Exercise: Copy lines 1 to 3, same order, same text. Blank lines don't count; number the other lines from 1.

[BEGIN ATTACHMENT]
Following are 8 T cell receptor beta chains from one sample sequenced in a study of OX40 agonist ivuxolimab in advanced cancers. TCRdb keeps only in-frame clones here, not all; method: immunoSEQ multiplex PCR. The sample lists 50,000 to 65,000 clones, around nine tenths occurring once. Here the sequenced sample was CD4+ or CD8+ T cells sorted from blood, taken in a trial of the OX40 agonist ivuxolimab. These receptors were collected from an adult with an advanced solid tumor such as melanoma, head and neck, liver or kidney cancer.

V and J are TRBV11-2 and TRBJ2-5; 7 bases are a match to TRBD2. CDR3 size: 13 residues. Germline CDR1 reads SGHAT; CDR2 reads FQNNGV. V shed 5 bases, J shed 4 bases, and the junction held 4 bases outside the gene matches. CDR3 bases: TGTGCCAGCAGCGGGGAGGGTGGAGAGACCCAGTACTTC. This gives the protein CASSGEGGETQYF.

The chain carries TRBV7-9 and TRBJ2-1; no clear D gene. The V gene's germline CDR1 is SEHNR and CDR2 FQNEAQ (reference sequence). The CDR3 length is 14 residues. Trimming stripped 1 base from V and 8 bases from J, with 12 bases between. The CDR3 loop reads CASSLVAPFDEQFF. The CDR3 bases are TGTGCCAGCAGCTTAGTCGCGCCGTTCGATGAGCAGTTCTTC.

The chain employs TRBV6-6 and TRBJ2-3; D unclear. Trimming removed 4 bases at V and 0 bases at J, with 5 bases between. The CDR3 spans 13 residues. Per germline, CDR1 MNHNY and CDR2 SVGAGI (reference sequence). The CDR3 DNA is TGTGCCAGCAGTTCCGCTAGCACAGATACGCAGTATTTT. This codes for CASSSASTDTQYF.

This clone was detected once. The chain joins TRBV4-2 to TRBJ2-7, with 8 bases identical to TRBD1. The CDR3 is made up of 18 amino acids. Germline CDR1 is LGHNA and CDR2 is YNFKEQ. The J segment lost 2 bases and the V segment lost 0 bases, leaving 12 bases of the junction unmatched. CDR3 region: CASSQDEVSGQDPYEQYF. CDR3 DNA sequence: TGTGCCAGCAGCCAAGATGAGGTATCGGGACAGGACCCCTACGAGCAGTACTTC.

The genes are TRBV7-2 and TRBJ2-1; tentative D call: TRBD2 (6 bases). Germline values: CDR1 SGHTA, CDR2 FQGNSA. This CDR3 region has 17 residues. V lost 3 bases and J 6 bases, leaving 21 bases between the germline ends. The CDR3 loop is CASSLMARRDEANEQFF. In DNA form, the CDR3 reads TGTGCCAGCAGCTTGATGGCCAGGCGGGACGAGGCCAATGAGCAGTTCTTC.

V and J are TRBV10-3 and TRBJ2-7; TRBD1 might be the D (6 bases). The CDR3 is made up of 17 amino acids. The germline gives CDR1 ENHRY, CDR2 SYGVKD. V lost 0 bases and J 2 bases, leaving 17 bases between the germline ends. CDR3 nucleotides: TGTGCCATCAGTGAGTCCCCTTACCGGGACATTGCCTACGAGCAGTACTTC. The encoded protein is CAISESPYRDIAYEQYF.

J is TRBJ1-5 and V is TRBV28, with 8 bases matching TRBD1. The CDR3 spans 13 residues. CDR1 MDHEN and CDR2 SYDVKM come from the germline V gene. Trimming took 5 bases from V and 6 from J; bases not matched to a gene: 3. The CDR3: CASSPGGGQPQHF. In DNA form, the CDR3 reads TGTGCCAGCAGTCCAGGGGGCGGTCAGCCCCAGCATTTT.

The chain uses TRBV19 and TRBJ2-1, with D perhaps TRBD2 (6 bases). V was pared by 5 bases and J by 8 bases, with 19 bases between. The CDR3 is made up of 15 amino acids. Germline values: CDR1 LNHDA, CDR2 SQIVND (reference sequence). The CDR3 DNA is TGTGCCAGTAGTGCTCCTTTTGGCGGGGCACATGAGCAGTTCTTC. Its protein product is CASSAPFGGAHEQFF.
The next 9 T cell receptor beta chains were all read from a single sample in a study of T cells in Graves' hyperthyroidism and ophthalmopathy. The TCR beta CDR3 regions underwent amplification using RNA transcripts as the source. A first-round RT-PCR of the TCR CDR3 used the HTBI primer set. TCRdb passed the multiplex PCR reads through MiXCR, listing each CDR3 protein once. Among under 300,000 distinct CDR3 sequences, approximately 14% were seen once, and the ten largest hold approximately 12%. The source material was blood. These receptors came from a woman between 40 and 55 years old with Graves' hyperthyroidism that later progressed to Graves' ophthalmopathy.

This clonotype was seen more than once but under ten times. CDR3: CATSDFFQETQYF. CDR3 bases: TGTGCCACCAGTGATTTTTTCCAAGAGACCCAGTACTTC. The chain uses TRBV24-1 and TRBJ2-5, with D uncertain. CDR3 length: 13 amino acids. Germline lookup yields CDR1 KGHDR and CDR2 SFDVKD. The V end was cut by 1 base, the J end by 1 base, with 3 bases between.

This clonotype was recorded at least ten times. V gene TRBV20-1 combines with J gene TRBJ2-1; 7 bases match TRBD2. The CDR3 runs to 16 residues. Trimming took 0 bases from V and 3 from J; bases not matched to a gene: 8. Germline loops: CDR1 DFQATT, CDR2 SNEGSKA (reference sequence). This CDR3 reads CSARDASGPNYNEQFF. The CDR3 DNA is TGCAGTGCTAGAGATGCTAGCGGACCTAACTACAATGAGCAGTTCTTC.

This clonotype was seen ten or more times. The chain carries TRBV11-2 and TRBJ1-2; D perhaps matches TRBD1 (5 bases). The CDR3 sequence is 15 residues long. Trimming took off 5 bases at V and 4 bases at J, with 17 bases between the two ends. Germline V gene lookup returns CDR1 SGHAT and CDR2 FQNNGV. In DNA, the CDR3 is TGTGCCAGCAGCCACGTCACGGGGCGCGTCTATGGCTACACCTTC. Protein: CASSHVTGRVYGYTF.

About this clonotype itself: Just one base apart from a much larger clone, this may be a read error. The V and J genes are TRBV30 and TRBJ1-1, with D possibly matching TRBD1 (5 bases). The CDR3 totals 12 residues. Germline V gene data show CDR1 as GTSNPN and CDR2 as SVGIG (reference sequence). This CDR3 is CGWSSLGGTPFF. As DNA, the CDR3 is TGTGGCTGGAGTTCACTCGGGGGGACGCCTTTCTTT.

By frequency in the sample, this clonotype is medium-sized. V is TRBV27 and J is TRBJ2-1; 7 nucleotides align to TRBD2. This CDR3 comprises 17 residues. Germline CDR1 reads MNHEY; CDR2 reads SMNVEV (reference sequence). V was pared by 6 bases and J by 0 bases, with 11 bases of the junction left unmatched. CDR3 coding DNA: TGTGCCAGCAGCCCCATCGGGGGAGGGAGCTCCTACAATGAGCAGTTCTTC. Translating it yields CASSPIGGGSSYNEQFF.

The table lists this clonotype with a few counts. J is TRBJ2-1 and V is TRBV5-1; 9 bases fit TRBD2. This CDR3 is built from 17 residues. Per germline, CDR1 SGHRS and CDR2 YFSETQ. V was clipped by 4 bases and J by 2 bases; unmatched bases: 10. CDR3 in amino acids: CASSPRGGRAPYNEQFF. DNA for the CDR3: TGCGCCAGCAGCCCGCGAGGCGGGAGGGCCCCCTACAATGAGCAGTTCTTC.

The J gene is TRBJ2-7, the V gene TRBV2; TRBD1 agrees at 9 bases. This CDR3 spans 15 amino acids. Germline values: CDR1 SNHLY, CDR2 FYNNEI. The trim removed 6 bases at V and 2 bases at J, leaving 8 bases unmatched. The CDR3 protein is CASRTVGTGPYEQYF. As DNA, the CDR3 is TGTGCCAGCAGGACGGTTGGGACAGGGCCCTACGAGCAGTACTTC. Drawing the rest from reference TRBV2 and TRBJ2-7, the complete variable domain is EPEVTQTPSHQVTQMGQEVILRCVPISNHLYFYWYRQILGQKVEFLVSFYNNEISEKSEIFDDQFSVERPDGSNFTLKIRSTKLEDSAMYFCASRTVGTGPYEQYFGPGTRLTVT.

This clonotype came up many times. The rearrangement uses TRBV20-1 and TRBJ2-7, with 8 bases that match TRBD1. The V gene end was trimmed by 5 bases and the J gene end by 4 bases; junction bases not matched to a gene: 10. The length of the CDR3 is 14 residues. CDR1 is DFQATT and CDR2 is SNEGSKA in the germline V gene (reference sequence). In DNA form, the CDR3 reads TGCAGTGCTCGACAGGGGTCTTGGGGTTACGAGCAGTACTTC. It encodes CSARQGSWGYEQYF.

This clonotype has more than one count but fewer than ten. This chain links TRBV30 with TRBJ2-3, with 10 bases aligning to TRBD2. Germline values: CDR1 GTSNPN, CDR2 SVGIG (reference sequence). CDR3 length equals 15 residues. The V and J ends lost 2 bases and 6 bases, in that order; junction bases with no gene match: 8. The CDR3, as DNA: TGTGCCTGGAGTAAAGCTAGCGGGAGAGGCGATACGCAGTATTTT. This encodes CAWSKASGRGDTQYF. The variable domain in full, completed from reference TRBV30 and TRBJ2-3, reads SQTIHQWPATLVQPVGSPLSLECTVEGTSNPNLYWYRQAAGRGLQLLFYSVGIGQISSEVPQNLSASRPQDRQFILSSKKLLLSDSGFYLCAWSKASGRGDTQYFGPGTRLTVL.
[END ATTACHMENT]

Following are 8 T cell receptor beta chains from one sample sequenced in a study of OX40 agonist ivuxolimab in advanced cancers. TCRdb keeps only in-frame clones here, not all; method: immunoSEQ multiplex PCR. The sample lists 50,000 to 65,000 clones, around nine tenths occurring once. Here the sequenced sample was CD4+ or CD8+ T cells sorted from blood, taken in a trial of the OX40 agonist ivuxolimab. These receptors were collected from an adult with an advanced solid tumor such as melanoma, head and neck, liver or kidney cancer.

V and J are TRBV11-2 and TRBJ2-5; 7 bases are a match to TRBD2. CDR3 size: 13 residues. Germline CDR1 reads SGHAT; CDR2 reads FQNNGV. V shed 5 bases, J shed 4 bases, and the junction held 4 bases outside the gene matches. CDR3 bases: TGTGCCAGCAGCGGGGAGGGTGGAGAGACCCAGTACTTC. This gives the protein CASSGEGGETQYF.

The chain carries TRBV7-9 and TRBJ2-1; no clear D gene. The V gene's germline CDR1 is SEHNR and CDR2 FQNEAQ (reference sequence). The CDR3 length is 14 residues. Trimming stripped 1 base from V and 8 bases from J, with 12 bases between. The CDR3 loop reads CASSLVAPFDEQFF. The CDR3 bases are TGTGCCAGCAGCTTAGTCGCGCCGTTCGATGAGCAGTTCTTC.